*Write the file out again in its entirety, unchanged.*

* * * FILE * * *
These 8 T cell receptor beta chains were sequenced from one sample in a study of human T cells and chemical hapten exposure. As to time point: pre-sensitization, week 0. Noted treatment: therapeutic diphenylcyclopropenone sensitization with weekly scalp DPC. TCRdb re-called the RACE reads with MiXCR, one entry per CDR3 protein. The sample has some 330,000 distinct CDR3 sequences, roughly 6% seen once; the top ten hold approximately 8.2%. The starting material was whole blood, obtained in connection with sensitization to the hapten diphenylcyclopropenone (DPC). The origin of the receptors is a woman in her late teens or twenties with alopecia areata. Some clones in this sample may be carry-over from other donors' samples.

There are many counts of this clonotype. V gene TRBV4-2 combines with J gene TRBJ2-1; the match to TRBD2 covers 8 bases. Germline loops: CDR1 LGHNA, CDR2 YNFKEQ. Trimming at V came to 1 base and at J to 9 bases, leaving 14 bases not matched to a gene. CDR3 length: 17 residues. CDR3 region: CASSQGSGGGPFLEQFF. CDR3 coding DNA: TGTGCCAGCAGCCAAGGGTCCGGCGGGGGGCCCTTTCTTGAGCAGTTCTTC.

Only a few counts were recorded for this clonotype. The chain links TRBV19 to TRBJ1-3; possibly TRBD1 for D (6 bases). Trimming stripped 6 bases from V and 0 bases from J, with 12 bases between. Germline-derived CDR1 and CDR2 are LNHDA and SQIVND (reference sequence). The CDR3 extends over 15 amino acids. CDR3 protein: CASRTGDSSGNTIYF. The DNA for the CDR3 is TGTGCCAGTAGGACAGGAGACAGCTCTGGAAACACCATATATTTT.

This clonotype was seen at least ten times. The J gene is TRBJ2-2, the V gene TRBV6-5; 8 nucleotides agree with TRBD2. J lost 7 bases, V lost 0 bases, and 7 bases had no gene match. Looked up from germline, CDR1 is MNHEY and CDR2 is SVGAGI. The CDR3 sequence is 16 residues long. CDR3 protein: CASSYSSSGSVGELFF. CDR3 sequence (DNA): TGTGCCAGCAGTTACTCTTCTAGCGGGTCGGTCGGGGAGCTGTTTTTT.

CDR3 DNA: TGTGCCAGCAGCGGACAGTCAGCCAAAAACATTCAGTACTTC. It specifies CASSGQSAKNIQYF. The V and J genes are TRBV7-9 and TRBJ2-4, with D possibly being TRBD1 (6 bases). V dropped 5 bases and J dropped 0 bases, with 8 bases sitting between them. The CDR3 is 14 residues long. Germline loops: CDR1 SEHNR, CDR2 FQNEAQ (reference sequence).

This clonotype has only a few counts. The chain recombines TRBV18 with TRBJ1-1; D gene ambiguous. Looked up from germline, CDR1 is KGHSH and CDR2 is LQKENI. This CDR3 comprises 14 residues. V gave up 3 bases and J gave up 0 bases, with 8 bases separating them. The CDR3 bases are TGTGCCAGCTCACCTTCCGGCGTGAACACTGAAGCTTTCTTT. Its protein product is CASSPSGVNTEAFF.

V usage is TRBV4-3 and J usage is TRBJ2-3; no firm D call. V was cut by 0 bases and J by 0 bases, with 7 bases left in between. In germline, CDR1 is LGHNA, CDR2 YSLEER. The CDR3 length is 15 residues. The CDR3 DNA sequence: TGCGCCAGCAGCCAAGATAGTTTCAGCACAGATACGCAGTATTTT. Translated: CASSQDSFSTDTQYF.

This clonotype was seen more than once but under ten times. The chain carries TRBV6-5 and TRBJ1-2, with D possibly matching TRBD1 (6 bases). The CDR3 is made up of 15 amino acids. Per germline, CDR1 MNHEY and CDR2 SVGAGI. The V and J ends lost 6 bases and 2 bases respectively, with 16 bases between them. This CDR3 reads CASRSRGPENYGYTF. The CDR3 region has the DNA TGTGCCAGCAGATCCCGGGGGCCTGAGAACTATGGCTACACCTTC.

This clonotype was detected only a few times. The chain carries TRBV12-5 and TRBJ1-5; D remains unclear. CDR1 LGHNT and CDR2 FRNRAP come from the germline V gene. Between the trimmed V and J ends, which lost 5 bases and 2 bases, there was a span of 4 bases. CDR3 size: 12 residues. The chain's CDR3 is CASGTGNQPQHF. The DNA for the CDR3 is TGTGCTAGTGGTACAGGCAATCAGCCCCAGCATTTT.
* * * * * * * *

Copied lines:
These 8 T cell receptor beta chains were sequenced from one sample in a study of human T cells and chemical hapten exposure. As to time point: pre-sensitization, week 0. Noted treatment: therapeutic diphenylcyclopropenone sensitization with weekly scalp DPC. TCRdb re-called the RACE reads with MiXCR, one entry per CDR3 protein. The sample has some 330,000 distinct CDR3 sequences, roughly 6% seen once; the top ten hold approximately 8.2%. The starting material was whole blood, obtained in connection with sensitization to the hapten diphenylcyclopropenone (DPC). The origin of the receptors is a woman in her late teens or twenties with alopecia areata. Some clones in this sample may be carry-over from other donors' samples.

There are many counts of this clonotype. V gene TRBV4-2 combines with J gene TRBJ2-1; the match to TRBD2 covers 8 bases. Germline loops: CDR1 LGHNA, CDR2 YNFKEQ. Trimming at V came to 1 base and at J to 9 bases, leaving 14 bases not matched to a gene. CDR3 length: 17 residues. CDR3 region: CASSQGSGGGPFLEQFF. CDR3 coding DNA: TGTGCCAGCAGCCAAGGGTCCGGCGGGGGGCCCTTTCTTGAGCAGTTCTTC.

Only a few counts were recorded for this clonotype. The chain links TRBV19 to TRBJ1-3; possibly TRBD1 for D (6 bases). Trimming stripped 6 bases from V and 0 bases from J, with 12 bases between. Germline-derived CDR1 and CDR2 are LNHDA and SQIVND (reference sequence). The CDR3 extends over 15 amino acids. CDR3 protein: CASRTGDSSGNTIYF. The DNA for the CDR3 is TGTGCCAGTAGGACAGGAGACAGCTCTGGAAACACCATATATTTT.

This clonotype was seen at least ten times. The J gene is TRBJ2-2, the V gene TRBV6-5; 8 nucleotides agree with TRBD2. J lost 7 bases, V lost 0 bases, and 7 bases had no gene match. Looked up from germline, CDR1 is MNHEY and CDR2 is SVGAGI. The CDR3 sequence is 16 residues long. CDR3 protein: CASSYSSSGSVGELFF. CDR3 sequence (DNA): TGTGCCAGCAGTTACTCTTCTAGCGGGTCGGTCGGGGAGCTGTTTTTT.

CDR3 DNA: TGTGCCAGCAGCGGACAGTCAGCCAAAAACATTCAGTACTTC. It specifies CASSGQSAKNIQYF. The V and J genes are TRBV7-9 and TRBJ2-4, with D possibly being TRBD1 (6 bases). V dropped 5 bases and J dropped 0 bases, with 8 bases sitting between them. The CDR3 is 14 residues long. Germline loops: CDR1 SEHNR, CDR2 FQNEAQ (reference sequence).

This clonotype has only a few counts. The chain recombines TRBV18 with TRBJ1-1; D gene ambiguous. Looked up from germline, CDR1 is KGHSH and CDR2 is LQKENI. This CDR3 comprises 14 residues. V gave up 3 bases and J gave up 0 bases, with 8 bases separating them. The CDR3 bases are TGTGCCAGCTCACCTTCCGGCGTGAACACTGAAGCTTTCTTT. Its protein product is CASSPSGVNTEAFF.

V usage is TRBV4-3 and J usage is TRBJ2-3; no firm D call. V was cut by 0 bases and J by 0 bases, with 7 bases left in between. In germline, CDR1 is LGHNA, CDR2 YSLEER. The CDR3 length is 15 residues. The CDR3 DNA sequence: TGCGCCAGCAGCCAAGATAGTTTCAGCACAGATACGCAGTATTTT. Translated: CASSQDSFSTDTQYF.

This clonotype was seen more than once but under ten times. The chain carries TRBV6-5 and TRBJ1-2, with D possibly matching TRBD1 (6 bases). The CDR3 is made up of 15 amino acids. Per germline, CDR1 MNHEY and CDR2 SVGAGI. The V and J ends lost 6 bases and 2 bases respectively, with 16 bases between them. This CDR3 reads CASRSRGPENYGYTF. The CDR3 region has the DNA TGTGCCAGCAGATCCCGGGGGCCTGAGAACTATGGCTACACCTTC.

This clonotype was detected only a few times. The chain carries TRBV12-5 and TRBJ1-5; D remains unclear. CDR1 LGHNT and CDR2 FRNRAP come from the germline V gene. Between the trimmed V and J ends, which lost 5 bases and 2 bases, there was a span of 4 bases. CDR3 size: 12 residues. The chain's CDR3 is CASGTGNQPQHF. The DNA for the CDR3 is TGTGCTAGTGGTACAGGCAATCAGCCCCAGCATTTT.